This image from surveillance footage captured Shaun Cornish as he robbed a bank in High River

Apologetic bank robber receives stiff sentence

Shaun Cornish robbed nine financial institutions – including one in Vernon – in three provinces

  • Mar. 1, 2017 9:00 a.m.

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An apprentice electrician who held up nine banks in three provinces during a two-month crime spree – including one in Vernon – was sentenced on Tuesday to seven years in prison.

Shaun Cornish, 29, pleaded guilty to charges stemming from robberies in B.C., Alberta and Saskatchewan in late 2014 and early 2015. Prosecutors sought a sentence of up to 12 years behind bars, but B.C. Supreme Court Justice Keith Bracken ruled the first-time offender stands a good chance of rehabilitation, is remorseful and can once again become a productive member of society.

With credit for 13 months already spent in jail, Cornish has another four years to serve in a federal penitentiary.

The defence submitted letters of support from friends and family.

“All the letters have the same theme,” Bracken said. “The charges are surprising to the letter writer and completely out of character.”

Cornish wielded a fake handgun in eight of the nine robberies, typically apologizing to clerks.

Court heard Cornish’s bank-robbing spree began on Dec. 1, 2014, in Princeton. In that case, he used a cellphone to call in a decoy 911 report about a suspicious man with a bat, then walked into a bank armed with an imitation handgun and demanded cash.

Crown prosecutor Evan Goulet said Cornish walked into the bank, sat down across from a teller and asked how her day was going.

“She said, ‘Fine,’” Goulet said. “He said, ‘I’m sorry, it’s just going to get worse.’”

Cornish made off with $485 — a paltry sum in comparison to amounts he collected at later holdups.

Eight days after the Princeton robbery, Cornish walked into an Interior Savings branch in Vernon, pulled his imitation firearm from his waistband and asked for “everyone’s money.”

Goulet said Cornish became agitated, raising his voice and asking tellers if they wanted to spend Christmas with their families. He was given an undisclosed amount of money.

“He apologized, wished them happy holidays and left,” Goulet said.

On Dec. 19, 2014, Cornish pulled a similar robbery at a Scotiabank in High River, demanding large bills only and no dye packs.

“One of the customers asked if he was robbing them,” Goulet said. “Mr. Cornish replied, ‘No, man, I’m not robbing you. I’m robbing them.’”

Again, Cornish was apologetic.

“Mr. Cornish took $2,050, mumbled ‘I’m sorry’ and casually left the bank,” Goulet said.

Four days later, on Dec. 23, 2014, Cornish made off with $4,150 from a Royal Bank branch in Merritt. On Jan. 8, 2015, he robbed a branch of the same bank in Swift Current, Sask., of more than $1,200. In mid-January 2015, Cornish held up banks in Lethbridge, Alta., Claresholm, Alta., and Aldergrove, B.C., before driving north to commit his final robbery.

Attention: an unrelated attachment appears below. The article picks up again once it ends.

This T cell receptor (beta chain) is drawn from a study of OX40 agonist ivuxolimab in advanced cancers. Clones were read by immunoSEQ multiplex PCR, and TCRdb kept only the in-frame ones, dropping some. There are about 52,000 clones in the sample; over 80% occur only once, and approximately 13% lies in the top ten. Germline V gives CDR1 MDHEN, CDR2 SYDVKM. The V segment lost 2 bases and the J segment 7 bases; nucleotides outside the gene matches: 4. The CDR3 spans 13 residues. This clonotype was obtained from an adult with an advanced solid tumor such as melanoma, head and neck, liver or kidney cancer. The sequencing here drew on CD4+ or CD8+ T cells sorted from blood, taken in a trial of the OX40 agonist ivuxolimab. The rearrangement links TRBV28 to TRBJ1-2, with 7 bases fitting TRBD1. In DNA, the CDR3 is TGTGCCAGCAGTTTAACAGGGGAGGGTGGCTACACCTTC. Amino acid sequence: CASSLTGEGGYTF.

On Jan. 28, 2015, he entered a CIBC in Dawson Creek, B.C., pulled his imitation pistol and approached a teller, who was counting money.

“Mr. Cornish reached across the counter and took most of the money while saying, ‘I’m sorry,’ and, ‘I know this f—-ing sucks,’” Goulet said.

Cornish, who wore a disguise of sunglasses and a hat for all of his robberies, was done in by a surveillance camera at a store near the Dawson Creek CIBC. It showed a white truck pulling into a parking space, a man exiting the vehicle and returning a short time later.

“His face is exposed at this time,” Goulet said. “There’s cash in one hand and a pistol in the other.”

Police used the licence plate on Cornish’s truck to track him to a hotel in Grande Prairie, Alta., where he was arrested by an RCMP tactical team on Jan. 30, 2015. He has been in custody since.

Court heard Cornish has no criminal record and no mental-health issues. What he did have at the time was considerable debt, a penchant for gambling and a recreational drug habit. He was only months from graduating to become a journeyman electrician before his crime spree began.

“It seems Mr. Cornish’s substance problems, his affinity for gambling and his debt have led to his downfall,” Goulet said. “He appears to be doing well in custody and he has no record. On the other hand, he’s committed nine bank robberies.”

Goulet argued for a prison term in the range of eight to 12 years given the seriousness of Cornish’s offences.

Defence lawyer Dale Melville, meanwhile, has recommended a prison sentence of six years.

“He has no criminal record,” he said. “He’s pled guilty to these offences.”

Court heard Cornish had a healthy upbringing and excelled in school. He lost his job and owed $60,000 to various creditors before deciding to rob banks.

 

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